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Time to understand your forests and animals

Samir Sinha, Principal Chief Conservator of Forests (Wildlife) & Chief Wildlife Warden, Uttarakhand Forest Department explains the challenges faced by patrolling party in Jim Corbett National Park and also why the job is not for faint-hearted.

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Jim Corbett National Park
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Recently, repeated attacks by marauding tigers on travelers brought the Corbett National Park – India’s largest habitat of the wild cats – into headlines. Two men died, and were devoured by the wild cats and a few injured, the attacks happening close to the main gate of the 521-sqkm forest.

Saving the tigers is one of the most difficult tasks for forest rangers in India.

There are 231 tigers in Corbett – nearly 18 tigers per 100sq km – the highest tiger density anywhere in the world-and around 1224 elephants, and there are leopards, wild boars and several other species of wild animals too.

Walking in such forests presents its own challenges-coming face to face with a herd of wild animals or with a tiger is not for the faint-hearted. Even though each patrolling party in Corbett may be armed with guns, wireless and GPS units, quick support in any emergency is difficult.

Samir Sinha, Principal Chief Conservator of Forests (Wildlife) & Chief Wildlife Warden, Uttarakhand Forest Department, to explain how he and his men and women were combating the crisis. And more importantly, how the environment debate was exploding in a billion plus nation. Sinha said for the forest rangers, it is all about doing a job professionally and effectively while also spreading education and awareness, it is about understanding and respecting wildlife constituencies. It is a Herculean task and can only be done with public support.

Samir SinhaThis is the big interview. Excerpts:

Q: The big tussle between the land and machine. India is having serious troubles in handling its environmental laws. If there is coal in the forests, it should be mined because the nation is short on coal. But where will the animals go, and tribals who have long considered forests their homes?

A: It’s all about trying to strike a balance and to understand that the ecology is one of the primary building blocks of the economy. This balance does not come easy, as it has to weigh the hopes and aspirations of economic growth of the people of this country but also cannot afford to ignore the consequences of any decisions which impact the sustainability of natural systems and processes. That too impacts the well-being of human beings on the only planet we call home. There are simply no easy choices on this.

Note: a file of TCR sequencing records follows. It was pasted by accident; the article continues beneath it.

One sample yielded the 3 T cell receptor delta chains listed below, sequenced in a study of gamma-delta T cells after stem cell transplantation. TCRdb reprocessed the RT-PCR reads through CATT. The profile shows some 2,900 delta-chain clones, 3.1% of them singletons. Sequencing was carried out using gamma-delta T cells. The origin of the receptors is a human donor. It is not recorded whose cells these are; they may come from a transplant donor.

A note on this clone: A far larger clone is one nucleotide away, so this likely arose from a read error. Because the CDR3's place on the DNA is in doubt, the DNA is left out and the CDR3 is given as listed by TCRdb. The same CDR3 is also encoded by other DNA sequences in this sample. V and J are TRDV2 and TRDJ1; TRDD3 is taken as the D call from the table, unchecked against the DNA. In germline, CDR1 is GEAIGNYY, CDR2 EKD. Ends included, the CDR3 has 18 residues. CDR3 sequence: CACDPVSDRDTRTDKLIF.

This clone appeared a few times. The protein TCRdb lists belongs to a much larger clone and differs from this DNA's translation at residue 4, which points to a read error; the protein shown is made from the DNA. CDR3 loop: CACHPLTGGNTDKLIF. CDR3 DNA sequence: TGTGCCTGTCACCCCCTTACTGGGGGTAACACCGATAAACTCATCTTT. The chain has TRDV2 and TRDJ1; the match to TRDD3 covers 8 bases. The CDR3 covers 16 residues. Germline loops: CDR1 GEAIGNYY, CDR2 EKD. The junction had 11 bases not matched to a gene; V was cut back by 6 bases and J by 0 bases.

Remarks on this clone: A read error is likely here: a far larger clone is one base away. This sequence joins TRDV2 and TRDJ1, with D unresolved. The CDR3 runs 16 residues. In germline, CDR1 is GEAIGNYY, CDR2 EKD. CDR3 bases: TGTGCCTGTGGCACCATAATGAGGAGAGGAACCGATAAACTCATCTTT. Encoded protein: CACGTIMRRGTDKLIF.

Q: Are you in favour of encouraging mining in wildlife reserves. If your answer is a NO, then can you suggest an alternative. Iron Ore and Coal are two such products that are often found deep inside forests. And once the state government gives clearances for mining, all hell breaks loose and the environmentalists take over. There must be a way out, right?

A: There can only be a No on such an issue. It’s not about “encouraging” mining in wildlife reserves. Protected Areas are created under the Wildlife (Protection) Act 1972 based on the assessment that such areas are of adequate ecological, faunal, floral, geomorphologic, natural or zoological significance. There is a due process of law laid down for seeking clearances if at all any such activity is to be carried out in such a protected area. Also, persons or groups/organisations can approach the government or the Hon. courts if they feel aggrieved by any such order- that too is a legal right enshrined in our constitution. Our courts have long enunciated principles such as “precautionary principle”, “polluter pays principle” and “larger public interest” while taking a decision on such issues.

Jim Corbett National Park

Q: Whose job is to protect the forests? Should it be solely the job of the government at the Centre and the states or should it be the job of the masses? Realistically, will masses ever get involved in saving forests?

A: It is everybody’s duty to protect the forests and wildlife of our country. Article 48-A of our constitution states that “The state shall endeavour to protect and improve the environment and to safeguard the forests and wildlife of the country.”

Article 51-A (g) of our Constitution which deals with Fundamental Duties of the citizens states: “It shall be the duty of every citizen of India to protect and improve the natural environment including forests, lakes, rivers and wildlife and to have compassion for living creatures.”

Article 21 of the Indian Constitution guarantees the Right to life and personal liberty. Various judicial pronouncements have expanded the jurisdiction of the right to life and personal liberty to include the right to clean water and a healthy environment.

It is amply clear that if we have to survive as a society, we have to take care of our natural resources such as forests, air and water. While conservation and protection of our natural resources is certainly part of the job profile of forest officers, it is much more than just a “job” as it is about nurturing a critical life support system for all of humanity.